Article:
Listed are some frequently asked question related to thistle control for pastures.
What are the most problematic thistles in Alabama?
Musk thistle or nodding thistle (Carduus nutans) is the most aggressive non-native thistle in Alabama. Yellow thistle (aka horrible thistle) [Cirsium horridulum] is native and is also abundant throughout most of the state. Milk thistle (Silybum marianum), which has large variegated leaves is less common but still very aggressive. Bull thistle (Cirsium vulgare) and Canada thistle (Cirsium arvense) are uncommon and are not a major problem in Alabama.
Do thistles really impact spring forage production?
Yes. Research has clearly shown that failure to control winter weeds such as thistles can result in substantial cool season forage losses. Additionally, a dense stand of thistles can also delay the spring transition to warm season forage grasses.
What is the most effective management method to maintain forage production?
Herbicide treatment will provide the most effective thistle control to maximize grass forage production (Table 1).
Table 1. Effective Thistle Herbicides
|Herbicide||Active Ingredient(s)||Product Rate||Restricted Use||Timing||Generics Available?||Product Safe For|
|Chaparral||Aminopyralid + Metsulfuron||2 oz/A||No||Rosette to early bud||No||Bermuda1|
|Cimarron Plus||Metsulfuron + Chlorsulfuron||0.25 oz/A||No||Rosette||No||Bermuda1|
|GrazonNext||Aminopyralid + 2,4-D||2 pt/A||No||Rosette to early bud||No||All grasses|
|Grazon P+D||Picloram + 2,4-D||2 pt/A||Yes||Rosette to early bud||Yes||All grasses|
|Milestone||Aminopyralid||3 oz/A||No||Rosette to early bud||No||All grasses|
|Surmount||Picloram + Fluroxypyr||1.5-2 pt/A||Yes||Rosette to early bud||No||All grasses|
|Weedmaster||Dicamba + 2,4-D||2 pt/A||No||Rosette/early bolting||Yes||All grasses|
|2,4-D||2,4-D||2 pt/A||No||Rosette||Yes||All grasses|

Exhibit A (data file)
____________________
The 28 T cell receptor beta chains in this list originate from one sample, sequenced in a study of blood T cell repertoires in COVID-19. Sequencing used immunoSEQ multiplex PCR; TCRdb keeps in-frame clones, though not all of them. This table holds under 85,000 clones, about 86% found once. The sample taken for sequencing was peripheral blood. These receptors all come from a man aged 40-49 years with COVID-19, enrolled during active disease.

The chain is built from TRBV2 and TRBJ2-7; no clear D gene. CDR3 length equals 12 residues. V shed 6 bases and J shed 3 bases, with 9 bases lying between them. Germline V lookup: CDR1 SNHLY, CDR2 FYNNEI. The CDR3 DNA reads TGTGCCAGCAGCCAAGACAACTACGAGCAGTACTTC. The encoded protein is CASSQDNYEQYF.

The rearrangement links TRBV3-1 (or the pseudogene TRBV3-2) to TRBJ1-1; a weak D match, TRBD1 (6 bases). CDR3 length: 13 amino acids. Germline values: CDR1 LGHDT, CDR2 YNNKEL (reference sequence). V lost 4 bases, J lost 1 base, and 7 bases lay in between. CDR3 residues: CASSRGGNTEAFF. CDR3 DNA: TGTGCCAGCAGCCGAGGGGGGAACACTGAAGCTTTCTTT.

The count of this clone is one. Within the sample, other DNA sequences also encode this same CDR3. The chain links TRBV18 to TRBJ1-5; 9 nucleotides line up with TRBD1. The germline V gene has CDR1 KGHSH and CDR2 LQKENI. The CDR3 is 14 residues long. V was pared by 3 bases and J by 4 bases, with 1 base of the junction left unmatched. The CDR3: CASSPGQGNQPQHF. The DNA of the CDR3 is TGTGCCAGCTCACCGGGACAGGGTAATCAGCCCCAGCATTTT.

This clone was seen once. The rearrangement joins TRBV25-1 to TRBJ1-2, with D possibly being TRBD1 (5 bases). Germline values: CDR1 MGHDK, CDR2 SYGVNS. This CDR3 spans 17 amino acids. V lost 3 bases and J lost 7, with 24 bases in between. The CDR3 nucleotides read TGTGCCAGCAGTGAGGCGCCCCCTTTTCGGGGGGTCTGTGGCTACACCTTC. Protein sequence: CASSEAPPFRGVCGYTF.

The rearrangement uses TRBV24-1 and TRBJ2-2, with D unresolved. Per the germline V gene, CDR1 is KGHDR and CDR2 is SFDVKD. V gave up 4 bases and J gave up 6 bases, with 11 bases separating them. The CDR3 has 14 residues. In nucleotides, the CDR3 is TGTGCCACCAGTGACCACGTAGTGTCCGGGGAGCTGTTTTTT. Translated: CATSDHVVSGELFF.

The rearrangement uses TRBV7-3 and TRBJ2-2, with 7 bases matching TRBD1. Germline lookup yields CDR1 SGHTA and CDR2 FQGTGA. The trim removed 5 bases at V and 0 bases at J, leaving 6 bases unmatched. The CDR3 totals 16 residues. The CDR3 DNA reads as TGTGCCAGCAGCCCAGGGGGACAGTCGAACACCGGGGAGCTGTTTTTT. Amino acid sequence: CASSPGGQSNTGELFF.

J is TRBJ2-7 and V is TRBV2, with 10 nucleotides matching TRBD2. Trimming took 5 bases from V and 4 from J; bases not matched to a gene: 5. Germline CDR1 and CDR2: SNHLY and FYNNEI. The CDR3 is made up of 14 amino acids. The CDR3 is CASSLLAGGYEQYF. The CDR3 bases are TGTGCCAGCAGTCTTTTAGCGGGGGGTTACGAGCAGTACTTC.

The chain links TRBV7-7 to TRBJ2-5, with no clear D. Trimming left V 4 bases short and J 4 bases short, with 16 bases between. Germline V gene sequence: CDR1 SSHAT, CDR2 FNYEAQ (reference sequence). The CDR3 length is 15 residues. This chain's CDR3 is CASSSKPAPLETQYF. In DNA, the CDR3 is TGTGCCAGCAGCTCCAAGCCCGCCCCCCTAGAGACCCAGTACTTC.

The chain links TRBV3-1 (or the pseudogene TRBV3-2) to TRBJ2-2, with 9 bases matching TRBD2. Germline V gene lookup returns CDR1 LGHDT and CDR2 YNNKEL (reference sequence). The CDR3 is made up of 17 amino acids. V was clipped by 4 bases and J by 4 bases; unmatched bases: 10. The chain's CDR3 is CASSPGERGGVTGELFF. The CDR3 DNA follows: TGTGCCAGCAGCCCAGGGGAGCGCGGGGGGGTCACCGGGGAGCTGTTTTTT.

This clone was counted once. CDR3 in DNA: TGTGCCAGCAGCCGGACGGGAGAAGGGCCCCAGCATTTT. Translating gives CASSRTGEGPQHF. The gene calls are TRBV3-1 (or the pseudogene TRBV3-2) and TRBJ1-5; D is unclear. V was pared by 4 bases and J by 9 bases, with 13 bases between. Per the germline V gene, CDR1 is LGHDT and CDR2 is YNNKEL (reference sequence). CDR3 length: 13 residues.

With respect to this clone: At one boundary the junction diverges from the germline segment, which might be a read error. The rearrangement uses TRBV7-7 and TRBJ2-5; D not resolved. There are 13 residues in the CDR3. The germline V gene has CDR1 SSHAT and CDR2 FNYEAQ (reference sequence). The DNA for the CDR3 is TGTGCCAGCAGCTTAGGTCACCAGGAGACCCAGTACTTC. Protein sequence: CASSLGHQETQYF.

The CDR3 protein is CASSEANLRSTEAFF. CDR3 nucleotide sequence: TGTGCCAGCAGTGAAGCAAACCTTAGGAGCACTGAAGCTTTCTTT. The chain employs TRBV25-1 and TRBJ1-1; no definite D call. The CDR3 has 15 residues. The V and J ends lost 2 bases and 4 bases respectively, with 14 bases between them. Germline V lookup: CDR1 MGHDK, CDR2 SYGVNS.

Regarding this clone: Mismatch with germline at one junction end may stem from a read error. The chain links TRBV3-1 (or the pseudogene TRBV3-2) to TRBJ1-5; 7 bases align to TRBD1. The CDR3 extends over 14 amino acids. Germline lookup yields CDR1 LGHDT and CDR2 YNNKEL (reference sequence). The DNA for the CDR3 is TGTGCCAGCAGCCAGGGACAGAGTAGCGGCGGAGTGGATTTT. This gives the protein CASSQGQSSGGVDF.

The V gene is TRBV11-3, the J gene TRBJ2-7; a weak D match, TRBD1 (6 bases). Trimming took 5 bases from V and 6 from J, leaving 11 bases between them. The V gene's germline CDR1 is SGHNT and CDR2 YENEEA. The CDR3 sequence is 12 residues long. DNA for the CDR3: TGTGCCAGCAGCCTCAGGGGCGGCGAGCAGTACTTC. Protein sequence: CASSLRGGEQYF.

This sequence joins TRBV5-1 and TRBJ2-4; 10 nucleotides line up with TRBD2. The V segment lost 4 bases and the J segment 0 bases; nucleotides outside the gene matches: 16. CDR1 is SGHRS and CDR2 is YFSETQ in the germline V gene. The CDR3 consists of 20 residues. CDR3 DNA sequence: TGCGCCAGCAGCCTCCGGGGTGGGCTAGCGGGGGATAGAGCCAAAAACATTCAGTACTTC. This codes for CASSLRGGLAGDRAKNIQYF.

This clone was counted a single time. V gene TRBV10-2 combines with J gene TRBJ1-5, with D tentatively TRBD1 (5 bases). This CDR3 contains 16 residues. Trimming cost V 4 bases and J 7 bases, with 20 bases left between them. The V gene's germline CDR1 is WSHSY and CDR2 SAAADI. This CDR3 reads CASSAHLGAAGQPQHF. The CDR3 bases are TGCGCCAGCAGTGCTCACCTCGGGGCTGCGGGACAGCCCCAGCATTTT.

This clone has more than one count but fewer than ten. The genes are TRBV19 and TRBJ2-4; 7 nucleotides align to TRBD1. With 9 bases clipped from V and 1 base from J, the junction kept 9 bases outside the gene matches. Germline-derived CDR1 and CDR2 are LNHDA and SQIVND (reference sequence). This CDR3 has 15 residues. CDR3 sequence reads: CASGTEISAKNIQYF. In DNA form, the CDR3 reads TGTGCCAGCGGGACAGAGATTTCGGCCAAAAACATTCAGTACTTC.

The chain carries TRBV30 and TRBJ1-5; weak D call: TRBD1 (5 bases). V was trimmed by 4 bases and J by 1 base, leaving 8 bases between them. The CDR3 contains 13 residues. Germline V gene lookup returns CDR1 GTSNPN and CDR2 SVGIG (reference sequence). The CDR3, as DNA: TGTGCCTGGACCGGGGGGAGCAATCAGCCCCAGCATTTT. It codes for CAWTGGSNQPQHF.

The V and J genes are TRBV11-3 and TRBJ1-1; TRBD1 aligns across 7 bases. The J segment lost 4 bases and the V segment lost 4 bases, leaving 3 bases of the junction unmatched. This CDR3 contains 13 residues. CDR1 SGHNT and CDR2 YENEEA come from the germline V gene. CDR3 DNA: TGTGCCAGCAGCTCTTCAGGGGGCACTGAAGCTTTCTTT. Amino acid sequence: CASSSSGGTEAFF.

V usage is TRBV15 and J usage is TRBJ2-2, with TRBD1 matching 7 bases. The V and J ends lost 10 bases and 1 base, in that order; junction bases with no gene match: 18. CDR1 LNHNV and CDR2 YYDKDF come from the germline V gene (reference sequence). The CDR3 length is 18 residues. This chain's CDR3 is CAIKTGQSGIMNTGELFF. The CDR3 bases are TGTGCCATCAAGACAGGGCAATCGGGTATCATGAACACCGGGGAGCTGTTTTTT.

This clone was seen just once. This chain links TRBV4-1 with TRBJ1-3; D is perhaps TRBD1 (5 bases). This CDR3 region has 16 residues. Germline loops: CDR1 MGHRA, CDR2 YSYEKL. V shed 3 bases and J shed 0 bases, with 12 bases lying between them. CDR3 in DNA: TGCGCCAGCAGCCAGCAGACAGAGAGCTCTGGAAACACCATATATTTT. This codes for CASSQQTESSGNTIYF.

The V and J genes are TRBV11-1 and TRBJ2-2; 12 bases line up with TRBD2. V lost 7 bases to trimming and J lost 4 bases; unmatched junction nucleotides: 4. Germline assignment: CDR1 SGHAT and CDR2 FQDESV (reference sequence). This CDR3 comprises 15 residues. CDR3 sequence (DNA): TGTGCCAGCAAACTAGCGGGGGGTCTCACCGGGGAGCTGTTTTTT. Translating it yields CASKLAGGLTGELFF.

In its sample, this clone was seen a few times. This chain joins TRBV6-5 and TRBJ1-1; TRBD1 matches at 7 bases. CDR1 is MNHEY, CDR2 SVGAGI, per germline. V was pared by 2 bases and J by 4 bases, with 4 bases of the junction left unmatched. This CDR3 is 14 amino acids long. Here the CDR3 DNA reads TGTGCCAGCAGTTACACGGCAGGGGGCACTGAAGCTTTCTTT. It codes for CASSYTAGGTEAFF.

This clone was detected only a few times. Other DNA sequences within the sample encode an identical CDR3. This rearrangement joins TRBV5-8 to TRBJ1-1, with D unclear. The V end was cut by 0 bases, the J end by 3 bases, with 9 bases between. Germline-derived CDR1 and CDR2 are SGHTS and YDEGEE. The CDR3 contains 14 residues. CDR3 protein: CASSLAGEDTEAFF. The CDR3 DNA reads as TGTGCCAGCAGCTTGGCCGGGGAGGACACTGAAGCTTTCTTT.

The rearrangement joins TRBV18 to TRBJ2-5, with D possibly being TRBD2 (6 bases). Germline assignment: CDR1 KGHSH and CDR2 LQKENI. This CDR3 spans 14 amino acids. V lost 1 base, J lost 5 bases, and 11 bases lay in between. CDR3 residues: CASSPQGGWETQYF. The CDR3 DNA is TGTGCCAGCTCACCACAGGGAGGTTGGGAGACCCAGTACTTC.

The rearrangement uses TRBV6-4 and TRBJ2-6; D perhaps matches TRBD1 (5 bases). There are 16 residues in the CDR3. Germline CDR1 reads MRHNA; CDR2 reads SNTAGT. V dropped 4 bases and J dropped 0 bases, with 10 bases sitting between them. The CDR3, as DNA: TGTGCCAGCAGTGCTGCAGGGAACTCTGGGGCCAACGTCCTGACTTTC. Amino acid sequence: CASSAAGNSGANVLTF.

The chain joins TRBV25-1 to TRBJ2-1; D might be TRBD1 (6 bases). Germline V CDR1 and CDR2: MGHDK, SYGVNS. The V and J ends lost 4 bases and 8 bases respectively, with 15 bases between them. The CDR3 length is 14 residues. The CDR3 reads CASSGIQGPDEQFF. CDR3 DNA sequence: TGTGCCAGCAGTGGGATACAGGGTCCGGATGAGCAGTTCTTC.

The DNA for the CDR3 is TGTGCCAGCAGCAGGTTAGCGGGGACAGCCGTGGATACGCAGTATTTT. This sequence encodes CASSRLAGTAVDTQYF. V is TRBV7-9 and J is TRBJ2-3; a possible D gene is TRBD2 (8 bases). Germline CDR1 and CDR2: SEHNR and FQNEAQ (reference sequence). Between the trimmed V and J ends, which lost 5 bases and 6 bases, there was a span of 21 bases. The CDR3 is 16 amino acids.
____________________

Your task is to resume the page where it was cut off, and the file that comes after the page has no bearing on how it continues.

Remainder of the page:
1Both Chaparral and Cimarron Plus are also labeled for use in tall fescue. However, temporary yellowing and stunting can occur and may cause distress to the landowner.
What is the optimal herbicide treatment timing?
If your goal is spring forage production, treating early when thistles are still rosettes is best. While there are several herbicides that are effective on large bolted thistle, the spring forage response will be decreased the later you wait to spray.
What about spraying later in the spring to gain some residual control of summer weeds?
With the exception of Weedmaster and 2,4-D, the other products will effectively control large musk thistle plants that have bolted. However, these herbicides will not prevent seed production when plants are already flowering at the time of application. To prevent seed production, applications need to be made by the bud stage before flowers open.
Thistles may take an entire month to die when sprayed this late. This later timing will provide some residual control of many summer annual weeds including horseweed, bitterweed, and spiny pigweed. However, be aware that spiny pigweed will break through sooner than other annual weeds. Perennials like horsenettle will also be suppressed but will typically recover by mid to late summer.
What about fall applications?
Fall applications are also extremely effective on thistle. However, soil residual herbicides may not provide complete control throughout the next summer when you will likely see many new rosettes.
What about my clovers?
One of the biggest issues with pasture herbicides is that they are very effective clover killers too. With the exception of very low rates of 2,4-D applied when clovers are dormant, every other commonly used pasture herbicide will severely injure or kill clovers. Waiting until after clovers seed before spraying is possible, but if thistle problems are severe, there will be little clover seeding anyway.
Non chemical management: What about mowing?
The optimal time for mowing is when thistles reach the late bolting stage when flower buds begin to emerge. However, this is not as effective as herbicide treatment as new thistle flower stalks will emerge from axillary buds in the rosettes below the mowing height and will still produce seed. It is important to recognize that horrible thistle and milk thistle typically flower before musk thistle so there is no single optimal mowing time when you have a combination of these species.
What about digging or hand pulling?
The best time to dig or hand pull thistles is when they have bolted but before flowering. You do not need to dig out the entire root, just sever it about 3 inches below the soil surface with a shovel. These thistles do not regrow from root sprouts.
What about bio-controls?
Two musk thistle bio-control insects have been distributed throughout much of Alabama. Both can have substantial impacts on thistle seed production.
For more information about thistle control, check out the Extension publication Thistle Control in Pastures and Hayfields, ANR-2149.
Reviewed by Dr. Leanne Dillard, May 2019.
Featured Image: L.L. Berry, Bugwood.org